Last month, US electric car manufacturer Tesla  shot up a few places on the list of things keeping oil executives up at night. The company unveiled the first stage of its planned high-speed, solar-powered Supercharger network for topping up its Model S electric car.
Starting with six stations just launched in California, the company plans to expand the charging points to other US locations, enabling, according to Tesla, "fast, purely electric travel from Vancouver to San Diego, Miami to Montreal and Los Angeles to New York". The manufacturer has also revealed plans to bring the Supercharger to Europe and Asia in the second half of 2013.
Elon Musk, billionaire tech entrepreneur and Tesla's CEO, has touted the Supercharger as a solution to the biggest obstacle for electric vehicle adoption – making longer journeys feasible. While Tesla's high-speed charging system might still be a ways off from a two-minute petrol top-up, it can provide the power for 150 miles of travel with a 30-minute charge. Tesla, with typical American understatement, compares it to "an adrenaline shot for your battery".
Pure on-site solar power generation provides a definitive answer to those who criticise EV charging points for using electricity generated by fossil fuel power plants. What's more, the Supercharger's services come at no cost, freeing drivers from the fluctuations of petrol and electricity prices, as well as helping them offset the Model S's minimum price tag of just under $50,000.
But major obstacles still remain if Tesla is to bring the Model S, and the wider concept of electric road travel, into the mainstream. Financially, Tesla is on relatively shaky ground, having taken $465m in loans from the US Department of Energy without yet having turned a profit. With Model S production hampered by supply problems and Republicans in Congress pushing for a speedy loan repayment plan, the manufacturer can't afford any more issues if it expects to fulfil its grand vision.
Financial worries aside, the Supercharger's most serious technical issue is that it will only work for Tesla's Model S sedan and future models. The system won't even work for the company's own Roadster and Model X electric vehicles, let alone those manufactured by other companies, and even then the required supercharging hardware only comes as standard on the most expensive 85kWh incarnation of the Model S.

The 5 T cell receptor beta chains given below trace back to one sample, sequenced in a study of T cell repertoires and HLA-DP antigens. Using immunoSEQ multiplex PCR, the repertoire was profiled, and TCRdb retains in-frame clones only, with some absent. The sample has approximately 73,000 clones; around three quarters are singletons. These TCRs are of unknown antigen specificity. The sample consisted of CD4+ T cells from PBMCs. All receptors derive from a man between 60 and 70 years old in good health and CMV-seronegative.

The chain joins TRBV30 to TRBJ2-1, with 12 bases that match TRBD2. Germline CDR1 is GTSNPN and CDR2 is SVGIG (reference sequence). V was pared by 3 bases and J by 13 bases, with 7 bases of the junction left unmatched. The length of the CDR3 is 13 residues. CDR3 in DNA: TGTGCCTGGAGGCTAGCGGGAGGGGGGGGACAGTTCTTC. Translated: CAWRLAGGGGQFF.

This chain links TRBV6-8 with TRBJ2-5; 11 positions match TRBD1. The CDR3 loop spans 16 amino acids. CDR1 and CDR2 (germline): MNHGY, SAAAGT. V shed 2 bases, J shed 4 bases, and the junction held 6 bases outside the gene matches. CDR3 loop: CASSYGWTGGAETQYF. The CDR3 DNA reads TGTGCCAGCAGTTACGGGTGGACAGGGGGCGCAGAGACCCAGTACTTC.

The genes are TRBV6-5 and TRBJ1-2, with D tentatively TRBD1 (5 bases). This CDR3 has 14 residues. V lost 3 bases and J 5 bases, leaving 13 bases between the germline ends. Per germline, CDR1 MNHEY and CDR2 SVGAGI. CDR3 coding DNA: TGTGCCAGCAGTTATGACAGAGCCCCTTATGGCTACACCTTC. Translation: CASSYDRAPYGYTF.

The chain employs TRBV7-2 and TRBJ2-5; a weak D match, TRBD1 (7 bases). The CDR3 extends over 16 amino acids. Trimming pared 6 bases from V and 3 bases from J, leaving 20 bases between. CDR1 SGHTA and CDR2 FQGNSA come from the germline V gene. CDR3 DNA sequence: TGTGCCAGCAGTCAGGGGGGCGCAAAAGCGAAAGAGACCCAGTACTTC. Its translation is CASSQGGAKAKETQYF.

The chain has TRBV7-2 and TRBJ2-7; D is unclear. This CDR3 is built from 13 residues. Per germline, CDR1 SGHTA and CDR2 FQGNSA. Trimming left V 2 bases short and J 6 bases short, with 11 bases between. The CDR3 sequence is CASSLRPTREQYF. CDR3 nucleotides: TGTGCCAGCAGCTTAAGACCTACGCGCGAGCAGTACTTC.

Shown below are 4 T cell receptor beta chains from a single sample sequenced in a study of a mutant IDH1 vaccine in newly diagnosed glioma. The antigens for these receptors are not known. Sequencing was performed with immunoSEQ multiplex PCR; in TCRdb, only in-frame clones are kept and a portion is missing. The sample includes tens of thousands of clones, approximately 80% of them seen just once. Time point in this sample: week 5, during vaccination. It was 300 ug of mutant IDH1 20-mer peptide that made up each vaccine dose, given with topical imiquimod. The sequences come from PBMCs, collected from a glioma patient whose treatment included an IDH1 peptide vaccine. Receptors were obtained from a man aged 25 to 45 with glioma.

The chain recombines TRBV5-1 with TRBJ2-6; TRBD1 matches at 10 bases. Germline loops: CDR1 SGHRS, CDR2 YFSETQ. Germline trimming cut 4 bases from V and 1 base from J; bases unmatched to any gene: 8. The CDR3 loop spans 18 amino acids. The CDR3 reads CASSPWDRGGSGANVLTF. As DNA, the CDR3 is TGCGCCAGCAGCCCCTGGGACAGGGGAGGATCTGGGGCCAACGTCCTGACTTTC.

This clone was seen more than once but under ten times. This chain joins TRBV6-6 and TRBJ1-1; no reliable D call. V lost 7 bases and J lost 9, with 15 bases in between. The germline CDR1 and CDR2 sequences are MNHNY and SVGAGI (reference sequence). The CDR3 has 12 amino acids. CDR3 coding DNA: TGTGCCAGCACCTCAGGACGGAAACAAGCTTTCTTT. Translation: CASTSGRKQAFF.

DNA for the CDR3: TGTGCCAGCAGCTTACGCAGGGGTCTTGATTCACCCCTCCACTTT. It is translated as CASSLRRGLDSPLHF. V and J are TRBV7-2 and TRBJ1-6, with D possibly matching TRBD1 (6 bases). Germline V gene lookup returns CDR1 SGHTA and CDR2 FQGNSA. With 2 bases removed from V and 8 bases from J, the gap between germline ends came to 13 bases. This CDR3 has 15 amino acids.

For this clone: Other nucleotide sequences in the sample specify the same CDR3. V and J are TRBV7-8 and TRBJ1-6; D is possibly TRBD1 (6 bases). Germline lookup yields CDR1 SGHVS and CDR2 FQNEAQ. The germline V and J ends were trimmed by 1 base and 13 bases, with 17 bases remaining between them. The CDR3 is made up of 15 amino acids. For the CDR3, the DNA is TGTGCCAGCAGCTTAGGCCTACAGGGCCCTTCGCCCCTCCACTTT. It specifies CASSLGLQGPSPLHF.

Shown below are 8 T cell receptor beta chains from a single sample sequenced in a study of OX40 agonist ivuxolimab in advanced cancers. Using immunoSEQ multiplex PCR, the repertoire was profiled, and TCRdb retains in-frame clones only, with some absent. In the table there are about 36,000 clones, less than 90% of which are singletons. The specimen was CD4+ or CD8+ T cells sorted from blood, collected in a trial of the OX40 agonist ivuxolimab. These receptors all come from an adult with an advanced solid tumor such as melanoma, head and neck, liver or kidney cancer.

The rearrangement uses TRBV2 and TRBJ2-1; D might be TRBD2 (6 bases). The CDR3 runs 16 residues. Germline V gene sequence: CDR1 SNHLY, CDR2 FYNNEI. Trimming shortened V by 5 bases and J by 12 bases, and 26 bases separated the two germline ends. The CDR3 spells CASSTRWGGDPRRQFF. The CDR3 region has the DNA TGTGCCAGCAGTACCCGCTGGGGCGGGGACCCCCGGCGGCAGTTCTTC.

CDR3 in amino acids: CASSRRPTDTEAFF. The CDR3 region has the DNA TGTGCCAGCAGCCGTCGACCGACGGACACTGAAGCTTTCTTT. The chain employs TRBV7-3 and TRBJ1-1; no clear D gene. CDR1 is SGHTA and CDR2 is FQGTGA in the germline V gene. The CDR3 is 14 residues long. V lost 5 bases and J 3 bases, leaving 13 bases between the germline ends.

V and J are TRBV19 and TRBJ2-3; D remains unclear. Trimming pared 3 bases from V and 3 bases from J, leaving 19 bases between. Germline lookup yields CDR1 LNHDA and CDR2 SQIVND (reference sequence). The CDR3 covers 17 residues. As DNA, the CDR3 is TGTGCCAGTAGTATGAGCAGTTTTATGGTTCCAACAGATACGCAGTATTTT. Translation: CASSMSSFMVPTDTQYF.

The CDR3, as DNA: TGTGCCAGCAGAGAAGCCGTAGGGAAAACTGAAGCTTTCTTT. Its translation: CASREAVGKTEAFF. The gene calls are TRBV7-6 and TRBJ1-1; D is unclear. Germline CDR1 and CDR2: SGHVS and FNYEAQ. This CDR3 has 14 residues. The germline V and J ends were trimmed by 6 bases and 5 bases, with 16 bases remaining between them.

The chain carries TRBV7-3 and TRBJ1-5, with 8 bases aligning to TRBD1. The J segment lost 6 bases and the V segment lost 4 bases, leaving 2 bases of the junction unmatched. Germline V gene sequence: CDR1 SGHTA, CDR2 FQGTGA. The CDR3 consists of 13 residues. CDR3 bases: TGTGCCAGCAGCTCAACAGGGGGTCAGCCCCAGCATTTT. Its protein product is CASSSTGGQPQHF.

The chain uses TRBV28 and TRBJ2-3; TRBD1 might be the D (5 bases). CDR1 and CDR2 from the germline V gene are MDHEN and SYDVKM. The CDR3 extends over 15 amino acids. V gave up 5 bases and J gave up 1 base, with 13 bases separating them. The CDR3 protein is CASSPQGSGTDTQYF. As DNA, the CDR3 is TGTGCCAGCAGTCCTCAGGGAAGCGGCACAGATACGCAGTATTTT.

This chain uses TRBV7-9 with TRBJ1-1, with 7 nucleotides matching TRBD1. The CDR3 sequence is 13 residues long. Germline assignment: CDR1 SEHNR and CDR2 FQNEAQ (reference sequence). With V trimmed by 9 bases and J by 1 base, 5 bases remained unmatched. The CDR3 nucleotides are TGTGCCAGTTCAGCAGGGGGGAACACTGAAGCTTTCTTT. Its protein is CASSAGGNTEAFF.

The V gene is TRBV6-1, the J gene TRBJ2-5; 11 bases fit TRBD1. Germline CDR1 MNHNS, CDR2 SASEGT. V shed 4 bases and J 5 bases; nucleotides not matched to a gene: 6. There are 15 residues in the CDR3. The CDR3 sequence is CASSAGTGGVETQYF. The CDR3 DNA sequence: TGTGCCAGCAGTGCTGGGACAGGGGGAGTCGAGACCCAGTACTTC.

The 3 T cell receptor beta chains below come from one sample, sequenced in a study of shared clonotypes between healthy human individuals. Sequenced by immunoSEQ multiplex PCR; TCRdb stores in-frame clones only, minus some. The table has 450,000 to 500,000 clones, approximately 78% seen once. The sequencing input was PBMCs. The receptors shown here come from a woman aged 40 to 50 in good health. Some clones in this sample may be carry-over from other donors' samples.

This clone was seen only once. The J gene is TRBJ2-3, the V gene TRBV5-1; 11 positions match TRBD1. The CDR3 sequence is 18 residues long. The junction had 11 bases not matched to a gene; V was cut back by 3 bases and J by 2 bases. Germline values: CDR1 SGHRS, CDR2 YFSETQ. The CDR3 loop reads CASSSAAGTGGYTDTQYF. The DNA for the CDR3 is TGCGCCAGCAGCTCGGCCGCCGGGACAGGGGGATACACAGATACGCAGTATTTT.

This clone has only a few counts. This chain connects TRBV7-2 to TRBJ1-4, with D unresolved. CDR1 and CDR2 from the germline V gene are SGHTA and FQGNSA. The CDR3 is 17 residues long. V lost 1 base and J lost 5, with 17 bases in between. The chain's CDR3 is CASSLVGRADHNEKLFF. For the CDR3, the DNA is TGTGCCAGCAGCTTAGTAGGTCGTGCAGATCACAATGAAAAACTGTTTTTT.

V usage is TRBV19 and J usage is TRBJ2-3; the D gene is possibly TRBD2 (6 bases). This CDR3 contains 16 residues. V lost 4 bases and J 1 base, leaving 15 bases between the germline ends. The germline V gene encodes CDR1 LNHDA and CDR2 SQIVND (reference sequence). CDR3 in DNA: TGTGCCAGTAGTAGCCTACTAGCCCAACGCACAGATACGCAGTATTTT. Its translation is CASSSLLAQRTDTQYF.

While Tesla can feasibly claim that it’s the Supercharger's unique hardware that stops other EVs using it, the system's exclusivity to one brand creates further fragmentation in a fragile market whose success depends on simplicity. With competing fast-charge systems like the CHAdeMO and the SAE Combo Charger in development or available, the future recharging landscape could be a confusing one for customers. If Tesla's hardware exclusivity is a grab for market share, it's one that could come at the expense of EV development as a whole.
Similarly, it's easy to be cynical about Tesla's offer of free solar recharging, which could be seen as an effort to encourage early adopters before introducing fees at a later date. But at this early stage, perhaps it's counter-productive to scoff at a project that is offering drivers the most realistic opportunity so far to enjoy free, sustainable travel by car. If Tesla overcomes its problems and the American public buys in, this big idea has the potential to genuinely challenge road transport's gas-guzzling status quo.